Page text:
The ticking Korean bomb

The ISIS and terrorist attacks in Europe grab regular headlines while a quiet bomb ticks in northeast Asia. The threat is not misplaced, considering nuclear weapons and ballistic missiles are at the command of a 33-year old authoritarian leader of North Korea, Kim Jong-un.

Korea is the last divided nation on the planet. Unification may be a far-fetched dream but de-nuclearisation and de-militarisation are other matters.

North Korea is the only country to have tested nuclear weapons in the 21st century, the fourth as recent as January 2016. The country’s missile programme is ominous. Reports suggest that after the collapse of the Soviet Union, North Korea’s ballistic missile capability has made it one of the most active exporters of complete ballistic missile systems.

North Korea purportedly has 1,000 missiles of varying capability. Rumours of weapons of mass destruction (WMD) are rife, though not verified. In February 2016, it launched a satellite into the earth’s orbit. The claims for peaceful purposes are countered by defence analysts saying it is a cover for an ICBM (intercontinental ballistic missile) test. Japan threatened to shoot it down if it crosses Japanese territory. Fearing possible nuclear repercussions, China quickly stepped in with a global plea to refrain from any action.

Japan’s strong reaction is a chilling reminder of Korean history, which was a harsh, mostly military-ruled Japanese colony between 1910 and 1945. After Japan surrendered to the Allies at the end of World War II, Korea was ‘occupied’ by the victorious countries – south by America and north by the Soviet Union. No consensus for a unified country could be reached. In 1948, two governments were established, each claiming to be a government of the whole Korea.

Two years down, horror struck when North Korea invaded the South in 1950, leading to the Korean War. The Americans supported the South while this time it was the Chinese who supported North Korea. The three-year war took the lives of three million Koreans, one million Chinese and over 50,000 Americans.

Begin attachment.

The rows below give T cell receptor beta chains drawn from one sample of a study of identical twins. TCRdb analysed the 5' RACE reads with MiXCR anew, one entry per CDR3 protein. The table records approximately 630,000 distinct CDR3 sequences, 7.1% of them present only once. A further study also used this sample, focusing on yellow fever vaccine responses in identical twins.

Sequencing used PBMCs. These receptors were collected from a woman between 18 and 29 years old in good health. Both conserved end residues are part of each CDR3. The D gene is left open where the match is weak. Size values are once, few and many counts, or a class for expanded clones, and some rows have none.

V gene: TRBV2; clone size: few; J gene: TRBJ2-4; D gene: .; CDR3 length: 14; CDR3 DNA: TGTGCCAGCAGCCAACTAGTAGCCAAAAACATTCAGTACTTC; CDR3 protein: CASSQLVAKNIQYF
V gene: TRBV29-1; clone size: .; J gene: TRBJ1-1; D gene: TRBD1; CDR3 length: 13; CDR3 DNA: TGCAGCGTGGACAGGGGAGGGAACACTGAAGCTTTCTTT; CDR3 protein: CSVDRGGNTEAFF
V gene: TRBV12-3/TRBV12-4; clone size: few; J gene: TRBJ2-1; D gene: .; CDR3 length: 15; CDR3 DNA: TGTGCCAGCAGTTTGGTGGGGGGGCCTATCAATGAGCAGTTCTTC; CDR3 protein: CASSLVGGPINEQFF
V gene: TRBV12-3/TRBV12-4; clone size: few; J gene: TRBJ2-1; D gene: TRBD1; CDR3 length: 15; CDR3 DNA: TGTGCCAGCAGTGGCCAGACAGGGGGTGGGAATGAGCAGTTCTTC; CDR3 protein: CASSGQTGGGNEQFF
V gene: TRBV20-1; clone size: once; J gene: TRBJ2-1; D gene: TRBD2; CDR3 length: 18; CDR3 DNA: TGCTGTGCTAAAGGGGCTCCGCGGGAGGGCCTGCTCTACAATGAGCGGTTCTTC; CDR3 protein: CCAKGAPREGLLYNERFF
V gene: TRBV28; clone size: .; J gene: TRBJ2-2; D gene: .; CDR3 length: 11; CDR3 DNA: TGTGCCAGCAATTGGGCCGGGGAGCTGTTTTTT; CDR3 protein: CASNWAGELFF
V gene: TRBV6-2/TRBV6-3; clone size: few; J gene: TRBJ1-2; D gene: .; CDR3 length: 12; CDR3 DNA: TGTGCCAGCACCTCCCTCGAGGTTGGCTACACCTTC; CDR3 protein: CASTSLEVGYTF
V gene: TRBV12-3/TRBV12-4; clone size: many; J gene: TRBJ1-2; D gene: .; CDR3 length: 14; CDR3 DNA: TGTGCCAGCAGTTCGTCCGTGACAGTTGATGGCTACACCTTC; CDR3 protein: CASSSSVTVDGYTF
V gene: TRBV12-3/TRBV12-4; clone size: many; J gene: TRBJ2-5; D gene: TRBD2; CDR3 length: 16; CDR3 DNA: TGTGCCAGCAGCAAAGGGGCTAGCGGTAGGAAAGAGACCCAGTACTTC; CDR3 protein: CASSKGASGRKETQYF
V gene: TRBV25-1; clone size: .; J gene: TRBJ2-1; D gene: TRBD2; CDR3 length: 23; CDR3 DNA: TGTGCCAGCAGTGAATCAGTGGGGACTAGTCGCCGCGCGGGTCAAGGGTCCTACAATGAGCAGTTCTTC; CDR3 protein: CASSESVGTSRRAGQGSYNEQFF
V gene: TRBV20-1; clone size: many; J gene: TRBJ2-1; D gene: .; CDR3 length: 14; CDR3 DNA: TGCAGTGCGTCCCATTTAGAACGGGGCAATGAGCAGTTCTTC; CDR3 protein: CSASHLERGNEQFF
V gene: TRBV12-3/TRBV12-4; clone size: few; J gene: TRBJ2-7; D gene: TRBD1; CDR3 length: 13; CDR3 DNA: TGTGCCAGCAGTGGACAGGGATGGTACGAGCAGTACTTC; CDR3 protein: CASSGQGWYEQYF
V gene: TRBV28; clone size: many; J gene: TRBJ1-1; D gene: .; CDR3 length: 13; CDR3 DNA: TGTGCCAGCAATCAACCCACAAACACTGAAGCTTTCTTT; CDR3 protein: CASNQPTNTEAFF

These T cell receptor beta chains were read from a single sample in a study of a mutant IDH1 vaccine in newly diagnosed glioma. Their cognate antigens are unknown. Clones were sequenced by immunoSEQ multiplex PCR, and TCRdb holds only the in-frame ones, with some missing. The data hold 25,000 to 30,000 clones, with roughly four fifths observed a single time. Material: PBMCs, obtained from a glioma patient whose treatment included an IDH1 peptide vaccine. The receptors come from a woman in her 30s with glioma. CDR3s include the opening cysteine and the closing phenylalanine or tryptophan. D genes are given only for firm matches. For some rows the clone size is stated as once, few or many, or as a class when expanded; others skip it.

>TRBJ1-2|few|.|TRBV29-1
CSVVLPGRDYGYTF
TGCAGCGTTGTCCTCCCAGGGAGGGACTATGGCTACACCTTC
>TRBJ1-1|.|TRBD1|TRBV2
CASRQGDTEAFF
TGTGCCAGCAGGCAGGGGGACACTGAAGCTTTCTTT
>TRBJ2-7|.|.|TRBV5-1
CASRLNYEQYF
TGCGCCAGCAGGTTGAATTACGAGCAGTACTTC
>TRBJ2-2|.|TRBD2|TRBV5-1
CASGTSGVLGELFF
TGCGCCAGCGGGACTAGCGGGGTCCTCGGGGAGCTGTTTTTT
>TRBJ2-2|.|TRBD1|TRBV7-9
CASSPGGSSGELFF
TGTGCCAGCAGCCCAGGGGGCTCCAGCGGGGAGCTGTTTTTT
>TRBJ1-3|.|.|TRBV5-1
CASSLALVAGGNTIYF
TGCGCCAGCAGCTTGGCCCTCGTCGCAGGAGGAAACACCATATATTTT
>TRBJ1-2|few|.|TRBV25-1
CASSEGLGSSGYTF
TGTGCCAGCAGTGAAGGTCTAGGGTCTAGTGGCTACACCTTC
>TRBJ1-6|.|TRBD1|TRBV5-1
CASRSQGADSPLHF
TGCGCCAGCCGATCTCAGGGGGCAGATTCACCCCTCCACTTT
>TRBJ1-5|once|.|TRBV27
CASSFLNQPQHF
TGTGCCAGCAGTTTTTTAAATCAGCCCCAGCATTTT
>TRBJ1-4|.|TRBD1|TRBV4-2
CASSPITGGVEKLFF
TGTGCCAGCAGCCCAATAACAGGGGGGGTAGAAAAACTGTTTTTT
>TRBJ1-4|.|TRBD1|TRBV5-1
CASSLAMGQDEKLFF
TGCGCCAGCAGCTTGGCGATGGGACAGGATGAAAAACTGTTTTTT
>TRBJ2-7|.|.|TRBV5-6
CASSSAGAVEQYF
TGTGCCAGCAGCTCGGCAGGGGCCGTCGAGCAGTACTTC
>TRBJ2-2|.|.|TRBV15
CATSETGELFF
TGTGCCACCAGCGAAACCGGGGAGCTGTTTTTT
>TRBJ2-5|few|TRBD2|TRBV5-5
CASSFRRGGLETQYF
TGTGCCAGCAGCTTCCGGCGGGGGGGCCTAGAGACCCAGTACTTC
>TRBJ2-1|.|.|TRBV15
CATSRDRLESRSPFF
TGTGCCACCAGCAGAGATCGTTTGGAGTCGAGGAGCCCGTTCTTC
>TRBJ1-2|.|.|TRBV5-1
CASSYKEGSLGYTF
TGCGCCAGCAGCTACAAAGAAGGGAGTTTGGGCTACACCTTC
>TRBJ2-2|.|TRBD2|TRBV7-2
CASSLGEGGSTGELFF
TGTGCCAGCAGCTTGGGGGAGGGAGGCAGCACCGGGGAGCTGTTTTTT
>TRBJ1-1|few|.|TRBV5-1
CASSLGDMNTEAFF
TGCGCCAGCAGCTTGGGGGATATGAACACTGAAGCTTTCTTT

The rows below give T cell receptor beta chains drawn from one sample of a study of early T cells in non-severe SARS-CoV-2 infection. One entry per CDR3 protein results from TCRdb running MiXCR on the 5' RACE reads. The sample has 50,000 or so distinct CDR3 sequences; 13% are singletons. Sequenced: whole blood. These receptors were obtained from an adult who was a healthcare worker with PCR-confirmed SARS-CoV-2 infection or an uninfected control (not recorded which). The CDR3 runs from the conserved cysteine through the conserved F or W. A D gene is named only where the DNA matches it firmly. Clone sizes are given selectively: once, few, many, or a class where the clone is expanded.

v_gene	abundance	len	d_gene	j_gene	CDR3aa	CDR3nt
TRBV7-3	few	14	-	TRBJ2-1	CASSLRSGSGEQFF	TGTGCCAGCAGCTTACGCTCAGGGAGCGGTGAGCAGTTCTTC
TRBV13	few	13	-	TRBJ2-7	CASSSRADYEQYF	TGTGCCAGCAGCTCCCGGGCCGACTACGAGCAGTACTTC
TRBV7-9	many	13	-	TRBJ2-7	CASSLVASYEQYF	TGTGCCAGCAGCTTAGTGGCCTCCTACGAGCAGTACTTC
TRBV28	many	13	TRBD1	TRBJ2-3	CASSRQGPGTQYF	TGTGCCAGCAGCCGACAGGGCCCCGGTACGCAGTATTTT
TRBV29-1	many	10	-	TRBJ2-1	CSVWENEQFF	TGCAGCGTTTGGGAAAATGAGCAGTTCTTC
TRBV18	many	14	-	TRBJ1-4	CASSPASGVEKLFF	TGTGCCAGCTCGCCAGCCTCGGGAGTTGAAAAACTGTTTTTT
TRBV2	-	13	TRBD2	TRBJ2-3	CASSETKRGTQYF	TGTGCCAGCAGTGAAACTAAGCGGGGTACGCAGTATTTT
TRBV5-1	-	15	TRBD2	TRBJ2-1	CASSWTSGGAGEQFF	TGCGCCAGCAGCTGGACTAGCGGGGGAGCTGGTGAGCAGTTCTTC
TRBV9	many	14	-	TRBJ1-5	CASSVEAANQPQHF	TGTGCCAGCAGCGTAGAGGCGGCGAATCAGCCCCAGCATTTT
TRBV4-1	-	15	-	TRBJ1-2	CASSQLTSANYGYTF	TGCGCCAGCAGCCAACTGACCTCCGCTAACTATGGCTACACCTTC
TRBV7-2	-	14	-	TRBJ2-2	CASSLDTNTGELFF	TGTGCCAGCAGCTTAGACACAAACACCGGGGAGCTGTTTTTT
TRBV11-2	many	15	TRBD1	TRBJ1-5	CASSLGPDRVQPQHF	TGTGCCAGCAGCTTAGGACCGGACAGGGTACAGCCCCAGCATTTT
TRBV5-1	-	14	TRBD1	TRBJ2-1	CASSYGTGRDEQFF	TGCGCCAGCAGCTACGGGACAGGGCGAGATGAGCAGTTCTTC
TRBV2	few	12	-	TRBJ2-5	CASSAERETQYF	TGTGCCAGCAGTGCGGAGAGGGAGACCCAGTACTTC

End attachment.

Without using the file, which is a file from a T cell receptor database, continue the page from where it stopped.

The Korean War did not end with a peace treaty, only a truce. The result is the Demilitarised Zone (DMZ) that epitomises the divided nation – a four-kilometre-wide no man’s land, stretching across 250 kilometres.

For nearly four decades after the Korean War, the peninsula remained unstable with escalated tensions. North Korea dug deep and long tunnels to move up to 30,000 soldiers per hour at one time. America continued heavy military exercises with South Korea. This was a reason for Pyongyang to further its weapons and nuclear programme.

In the early 1990s, both Koreas made a Joint Declaration. They agreed not to “test, manufacture, produce, receive, possess, store, deploy, or use nuclear weapons”.

A path-breaking initiative for peace, the Sunshine Policy, emanated from this environment of co-operation. It was initiated in 1998 by the then South Korean President, Kim Dae Jung, a Nobel Peace Prize winner. The Sunshine Policy enabled business co-operation and opened the possibility for separated family members to meet.

A 2007 regime change in South Korea led to setting aside the Sunshine Policy and, in a face of a nuclear test, adopting a harder stand towards North Korea. Meanwhile, American military exercises in South Korea continued. There are close to 30,000 American soldiers in South Korea. Reason enough for North Korea to escalate its nuclear and missile programmes, leading to more reactive measures. Fearing a nuclear test, 4,000 additional American soldiers landed in South Korea in February 2016. In March and April, North Korea claimed more long-range ballistic missile tests.

The Korean peninsula is in a quagmire. The stakeholder countries form part of the Six-Party Talks. They include both Koreas, USA, Russia, China, and Japan. Meanwhile, the United Nations Security Council announced Resolution 2270 with more sanctions.

The gravity of the tensions is reflected in recent reactions of China and Russia, historical supporters of North Korea. In March 2016, Chinese Foreign Minister Wang Yi, and his Russian counterpart, Sergey Lavrov, reiterated the need to re-open the Six-Party Talks and implement UN Resolution 2270. It indicated that ‘all’ parties should show restraint. This hints that the deployment of the U.S. Terminal High Altitude Area Defense (THAAD), an anti-ballistic missile system, may have repercussions that will sabotage the strategic balance in the region. Subsequently, John Kerry, US Secretary of State, made a statement after nearly four weeks, mentioning the possibility of a peace treaty and speaking highly of China’s support.

Recently, on the sidelines of the Nuclear Security Summit, Park Geun-hye, President of South Korea, had a tripartite meeting with President Obama and President Abe of Japan. Meanwhile, North Korea fired a submarine-based ballistic missile in mid-April. In early May, North Korea held a huge Party Congress after nearly four decades. Kim Jong-un made an impressive statement about a foreign policy of ‘independence, peace and friendship’. At the same time, he reiterated not to use nuclear weapons unless nuclear-armed “aggressive hostile forces” encroach upon his country’s sovereignty.

The moot point is, no one knows what boundaries Kim Jong-un considers ‘his country’. His mocking stance and laughter in officially released videos after every nuclear test or missile launch cannot be ignored either.

Neelima MATHUR

The article firstly appeared in “The Statesman” on May 18, 2016

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